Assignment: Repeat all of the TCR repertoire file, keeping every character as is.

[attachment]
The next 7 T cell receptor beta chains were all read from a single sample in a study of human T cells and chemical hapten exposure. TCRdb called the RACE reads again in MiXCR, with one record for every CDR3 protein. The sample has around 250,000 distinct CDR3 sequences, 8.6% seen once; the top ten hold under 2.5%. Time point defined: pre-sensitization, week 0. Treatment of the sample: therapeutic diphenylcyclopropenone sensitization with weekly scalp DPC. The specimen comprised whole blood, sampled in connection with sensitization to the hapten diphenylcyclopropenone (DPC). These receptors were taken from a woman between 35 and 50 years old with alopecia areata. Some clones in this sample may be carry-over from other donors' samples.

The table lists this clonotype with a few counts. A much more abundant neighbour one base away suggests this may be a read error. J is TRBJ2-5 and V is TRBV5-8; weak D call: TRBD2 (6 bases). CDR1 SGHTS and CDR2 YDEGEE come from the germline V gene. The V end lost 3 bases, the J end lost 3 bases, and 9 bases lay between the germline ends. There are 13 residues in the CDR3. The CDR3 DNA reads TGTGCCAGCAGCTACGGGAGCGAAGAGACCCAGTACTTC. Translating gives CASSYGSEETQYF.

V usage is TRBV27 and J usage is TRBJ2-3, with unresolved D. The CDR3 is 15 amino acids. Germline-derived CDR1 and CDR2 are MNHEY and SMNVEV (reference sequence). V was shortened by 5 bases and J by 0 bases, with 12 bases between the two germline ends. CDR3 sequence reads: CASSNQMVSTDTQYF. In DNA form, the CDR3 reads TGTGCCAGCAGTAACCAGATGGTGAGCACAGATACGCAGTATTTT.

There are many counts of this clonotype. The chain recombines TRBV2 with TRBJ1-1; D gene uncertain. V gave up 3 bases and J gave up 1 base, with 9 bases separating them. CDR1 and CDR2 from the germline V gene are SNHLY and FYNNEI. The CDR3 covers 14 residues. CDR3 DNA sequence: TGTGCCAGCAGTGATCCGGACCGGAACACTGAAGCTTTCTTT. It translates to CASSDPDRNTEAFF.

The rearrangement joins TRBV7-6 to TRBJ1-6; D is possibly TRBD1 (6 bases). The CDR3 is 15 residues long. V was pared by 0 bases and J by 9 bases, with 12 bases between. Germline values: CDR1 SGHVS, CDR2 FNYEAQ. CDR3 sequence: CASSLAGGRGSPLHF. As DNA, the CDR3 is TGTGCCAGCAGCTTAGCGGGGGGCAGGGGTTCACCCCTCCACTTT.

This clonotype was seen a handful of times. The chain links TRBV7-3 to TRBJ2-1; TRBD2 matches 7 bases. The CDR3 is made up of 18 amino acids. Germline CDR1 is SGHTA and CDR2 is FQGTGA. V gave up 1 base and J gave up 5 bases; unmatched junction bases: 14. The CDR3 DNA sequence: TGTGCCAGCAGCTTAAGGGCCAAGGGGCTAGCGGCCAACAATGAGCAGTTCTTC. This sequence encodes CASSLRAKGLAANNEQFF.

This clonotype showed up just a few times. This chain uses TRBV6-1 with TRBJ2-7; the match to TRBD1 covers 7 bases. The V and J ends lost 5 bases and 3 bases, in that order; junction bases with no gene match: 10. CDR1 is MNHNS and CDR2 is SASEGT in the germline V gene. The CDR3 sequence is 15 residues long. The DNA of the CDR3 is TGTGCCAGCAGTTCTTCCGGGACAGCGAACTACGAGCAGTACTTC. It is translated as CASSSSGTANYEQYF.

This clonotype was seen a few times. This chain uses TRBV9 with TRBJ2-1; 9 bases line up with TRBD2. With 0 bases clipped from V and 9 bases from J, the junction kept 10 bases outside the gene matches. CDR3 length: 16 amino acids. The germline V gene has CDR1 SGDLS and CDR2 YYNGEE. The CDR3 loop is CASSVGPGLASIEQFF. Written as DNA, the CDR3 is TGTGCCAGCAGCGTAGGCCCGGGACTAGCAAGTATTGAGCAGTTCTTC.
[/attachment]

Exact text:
The next 7 T cell receptor beta chains were all read from a single sample in a study of human T cells and chemical hapten exposure. TCRdb called the RACE reads again in MiXCR, with one record for every CDR3 protein. The sample has around 250,000 distinct CDR3 sequences, 8.6% seen once; the top ten hold under 2.5%. Time point defined: pre-sensitization, week 0. Treatment of the sample: therapeutic diphenylcyclopropenone sensitization with weekly scalp DPC. The specimen comprised whole blood, sampled in connection with sensitization to the hapten diphenylcyclopropenone (DPC). These receptors were taken from a woman between 35 and 50 years old with alopecia areata. Some clones in this sample may be carry-over from other donors' samples.

The table lists this clonotype with a few counts. A much more abundant neighbour one base away suggests this may be a read error. J is TRBJ2-5 and V is TRBV5-8; weak D call: TRBD2 (6 bases). CDR1 SGHTS and CDR2 YDEGEE come from the germline V gene. The V end lost 3 bases, the J end lost 3 bases, and 9 bases lay between the germline ends. There are 13 residues in the CDR3. The CDR3 DNA reads TGTGCCAGCAGCTACGGGAGCGAAGAGACCCAGTACTTC. Translating gives CASSYGSEETQYF.

V usage is TRBV27 and J usage is TRBJ2-3, with unresolved D. The CDR3 is 15 amino acids. Germline-derived CDR1 and CDR2 are MNHEY and SMNVEV (reference sequence). V was shortened by 5 bases and J by 0 bases, with 12 bases between the two germline ends. CDR3 sequence reads: CASSNQMVSTDTQYF. In DNA form, the CDR3 reads TGTGCCAGCAGTAACCAGATGGTGAGCACAGATACGCAGTATTTT.

There are many counts of this clonotype. The chain recombines TRBV2 with TRBJ1-1; D gene uncertain. V gave up 3 bases and J gave up 1 base, with 9 bases separating them. CDR1 and CDR2 from the germline V gene are SNHLY and FYNNEI. The CDR3 covers 14 residues. CDR3 DNA sequence: TGTGCCAGCAGTGATCCGGACCGGAACACTGAAGCTTTCTTT. It translates to CASSDPDRNTEAFF.

The rearrangement joins TRBV7-6 to TRBJ1-6; D is possibly TRBD1 (6 bases). The CDR3 is 15 residues long. V was pared by 0 bases and J by 9 bases, with 12 bases between. Germline values: CDR1 SGHVS, CDR2 FNYEAQ. CDR3 sequence: CASSLAGGRGSPLHF. As DNA, the CDR3 is TGTGCCAGCAGCTTAGCGGGGGGCAGGGGTTCACCCCTCCACTTT.

This clonotype was seen a handful of times. The chain links TRBV7-3 to TRBJ2-1; TRBD2 matches 7 bases. The CDR3 is made up of 18 amino acids. Germline CDR1 is SGHTA and CDR2 is FQGTGA. V gave up 1 base and J gave up 5 bases; unmatched junction bases: 14. The CDR3 DNA sequence: TGTGCCAGCAGCTTAAGGGCCAAGGGGCTAGCGGCCAACAATGAGCAGTTCTTC. This sequence encodes CASSLRAKGLAANNEQFF.

This clonotype showed up just a few times. This chain uses TRBV6-1 with TRBJ2-7; the match to TRBD1 covers 7 bases. The V and J ends lost 5 bases and 3 bases, in that order; junction bases with no gene match: 10. CDR1 is MNHNS and CDR2 is SASEGT in the germline V gene. The CDR3 sequence is 15 residues long. The DNA of the CDR3 is TGTGCCAGCAGTTCTTCCGGGACAGCGAACTACGAGCAGTACTTC. It is translated as CASSSSGTANYEQYF.

This clonotype was seen a few times. This chain uses TRBV9 with TRBJ2-1; 9 bases line up with TRBD2. With 0 bases clipped from V and 9 bases from J, the junction kept 10 bases outside the gene matches. CDR3 length: 16 amino acids. The germline V gene has CDR1 SGDLS and CDR2 YYNGEE. The CDR3 loop is CASSVGPGLASIEQFF. Written as DNA, the CDR3 is TGTGCCAGCAGCGTAGGCCCGGGACTAGCAAGTATTGAGCAGTTCTTC.